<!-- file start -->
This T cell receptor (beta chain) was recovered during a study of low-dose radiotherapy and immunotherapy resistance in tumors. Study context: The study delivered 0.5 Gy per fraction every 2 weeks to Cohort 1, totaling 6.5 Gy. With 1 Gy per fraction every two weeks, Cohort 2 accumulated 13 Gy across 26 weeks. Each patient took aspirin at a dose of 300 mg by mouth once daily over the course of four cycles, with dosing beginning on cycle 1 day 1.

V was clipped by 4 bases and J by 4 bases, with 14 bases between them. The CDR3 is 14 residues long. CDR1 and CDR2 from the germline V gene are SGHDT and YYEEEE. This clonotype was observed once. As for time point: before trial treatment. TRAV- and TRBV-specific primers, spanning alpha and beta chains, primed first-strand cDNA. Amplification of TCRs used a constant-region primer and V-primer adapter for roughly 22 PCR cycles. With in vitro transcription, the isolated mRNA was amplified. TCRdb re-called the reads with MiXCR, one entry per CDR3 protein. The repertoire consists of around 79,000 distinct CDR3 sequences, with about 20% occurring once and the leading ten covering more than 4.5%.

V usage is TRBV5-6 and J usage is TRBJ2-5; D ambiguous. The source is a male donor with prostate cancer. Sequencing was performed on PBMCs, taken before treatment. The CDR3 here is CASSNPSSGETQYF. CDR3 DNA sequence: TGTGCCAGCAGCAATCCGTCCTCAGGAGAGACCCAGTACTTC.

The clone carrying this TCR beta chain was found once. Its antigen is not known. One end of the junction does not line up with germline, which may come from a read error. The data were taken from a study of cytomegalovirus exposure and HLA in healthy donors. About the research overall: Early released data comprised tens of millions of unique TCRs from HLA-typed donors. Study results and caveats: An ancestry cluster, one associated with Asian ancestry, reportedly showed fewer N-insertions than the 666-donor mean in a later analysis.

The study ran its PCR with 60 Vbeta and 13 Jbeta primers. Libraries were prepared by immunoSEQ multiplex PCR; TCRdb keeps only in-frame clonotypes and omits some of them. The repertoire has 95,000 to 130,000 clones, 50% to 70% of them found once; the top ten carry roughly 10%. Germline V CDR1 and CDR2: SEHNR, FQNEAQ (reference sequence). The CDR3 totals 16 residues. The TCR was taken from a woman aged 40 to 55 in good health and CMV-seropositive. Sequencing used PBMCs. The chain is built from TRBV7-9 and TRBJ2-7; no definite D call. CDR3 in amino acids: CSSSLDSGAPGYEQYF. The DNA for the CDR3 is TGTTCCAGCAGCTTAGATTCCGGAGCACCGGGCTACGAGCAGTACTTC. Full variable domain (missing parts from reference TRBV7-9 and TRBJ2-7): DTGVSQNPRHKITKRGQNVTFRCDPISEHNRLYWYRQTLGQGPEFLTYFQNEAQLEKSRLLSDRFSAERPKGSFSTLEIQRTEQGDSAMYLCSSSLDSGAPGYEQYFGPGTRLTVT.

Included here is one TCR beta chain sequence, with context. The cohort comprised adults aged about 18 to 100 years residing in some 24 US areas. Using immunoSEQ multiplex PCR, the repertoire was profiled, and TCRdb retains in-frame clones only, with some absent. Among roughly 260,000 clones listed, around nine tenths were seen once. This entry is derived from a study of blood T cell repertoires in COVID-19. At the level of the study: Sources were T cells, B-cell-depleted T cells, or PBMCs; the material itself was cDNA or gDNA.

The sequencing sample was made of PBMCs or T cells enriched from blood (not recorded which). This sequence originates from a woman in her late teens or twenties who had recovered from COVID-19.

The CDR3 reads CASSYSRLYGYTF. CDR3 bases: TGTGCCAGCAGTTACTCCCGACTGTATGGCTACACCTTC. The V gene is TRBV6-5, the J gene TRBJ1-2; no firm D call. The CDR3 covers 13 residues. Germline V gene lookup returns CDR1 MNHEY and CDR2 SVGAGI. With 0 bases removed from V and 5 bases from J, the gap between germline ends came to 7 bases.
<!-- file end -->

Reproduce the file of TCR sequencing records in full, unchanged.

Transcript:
This T cell receptor (beta chain) was recovered during a study of low-dose radiotherapy and immunotherapy resistance in tumors. Study context: The study delivered 0.5 Gy per fraction every 2 weeks to Cohort 1, totaling 6.5 Gy. With 1 Gy per fraction every two weeks, Cohort 2 accumulated 13 Gy across 26 weeks. Each patient took aspirin at a dose of 300 mg by mouth once daily over the course of four cycles, with dosing beginning on cycle 1 day 1.

V was clipped by 4 bases and J by 4 bases, with 14 bases between them. The CDR3 is 14 residues long. CDR1 and CDR2 from the germline V gene are SGHDT and YYEEEE. This clonotype was observed once. As for time point: before trial treatment. TRAV- and TRBV-specific primers, spanning alpha and beta chains, primed first-strand cDNA. Amplification of TCRs used a constant-region primer and V-primer adapter for roughly 22 PCR cycles. With in vitro transcription, the isolated mRNA was amplified. TCRdb re-called the reads with MiXCR, one entry per CDR3 protein. The repertoire consists of around 79,000 distinct CDR3 sequences, with about 20% occurring once and the leading ten covering more than 4.5%.

V usage is TRBV5-6 and J usage is TRBJ2-5; D ambiguous. The source is a male donor with prostate cancer. Sequencing was performed on PBMCs, taken before treatment. The CDR3 here is CASSNPSSGETQYF. CDR3 DNA sequence: TGTGCCAGCAGCAATCCGTCCTCAGGAGAGACCCAGTACTTC.

The clone carrying this TCR beta chain was found once. Its antigen is not known. One end of the junction does not line up with germline, which may come from a read error. The data were taken from a study of cytomegalovirus exposure and HLA in healthy donors. About the research overall: Early released data comprised tens of millions of unique TCRs from HLA-typed donors. Study results and caveats: An ancestry cluster, one associated with Asian ancestry, reportedly showed fewer N-insertions than the 666-donor mean in a later analysis.

The study ran its PCR with 60 Vbeta and 13 Jbeta primers. Libraries were prepared by immunoSEQ multiplex PCR; TCRdb keeps only in-frame clonotypes and omits some of them. The repertoire has 95,000 to 130,000 clones, 50% to 70% of them found once; the top ten carry roughly 10%. Germline V CDR1 and CDR2: SEHNR, FQNEAQ (reference sequence). The CDR3 totals 16 residues. The TCR was taken from a woman aged 40 to 55 in good health and CMV-seropositive. Sequencing used PBMCs. The chain is built from TRBV7-9 and TRBJ2-7; no definite D call. CDR3 in amino acids: CSSSLDSGAPGYEQYF. The DNA for the CDR3 is TGTTCCAGCAGCTTAGATTCCGGAGCACCGGGCTACGAGCAGTACTTC. Full variable domain (missing parts from reference TRBV7-9 and TRBJ2-7): DTGVSQNPRHKITKRGQNVTFRCDPISEHNRLYWYRQTLGQGPEFLTYFQNEAQLEKSRLLSDRFSAERPKGSFSTLEIQRTEQGDSAMYLCSSSLDSGAPGYEQYFGPGTRLTVT.

Included here is one TCR beta chain sequence, with context. The cohort comprised adults aged about 18 to 100 years residing in some 24 US areas. Using immunoSEQ multiplex PCR, the repertoire was profiled, and TCRdb retains in-frame clones only, with some absent. Among roughly 260,000 clones listed, around nine tenths were seen once. This entry is derived from a study of blood T cell repertoires in COVID-19. At the level of the study: Sources were T cells, B-cell-depleted T cells, or PBMCs; the material itself was cDNA or gDNA.

The sequencing sample was made of PBMCs or T cells enriched from blood (not recorded which). This sequence originates from a woman in her late teens or twenties who had recovered from COVID-19.

The CDR3 reads CASSYSRLYGYTF. CDR3 bases: TGTGCCAGCAGTTACTCCCGACTGTATGGCTACACCTTC. The V gene is TRBV6-5, the J gene TRBJ1-2; no firm D call. The CDR3 covers 13 residues. Germline V gene lookup returns CDR1 MNHEY and CDR2 SVGAGI. With 0 bases removed from V and 5 bases from J, the gap between germline ends came to 7 bases.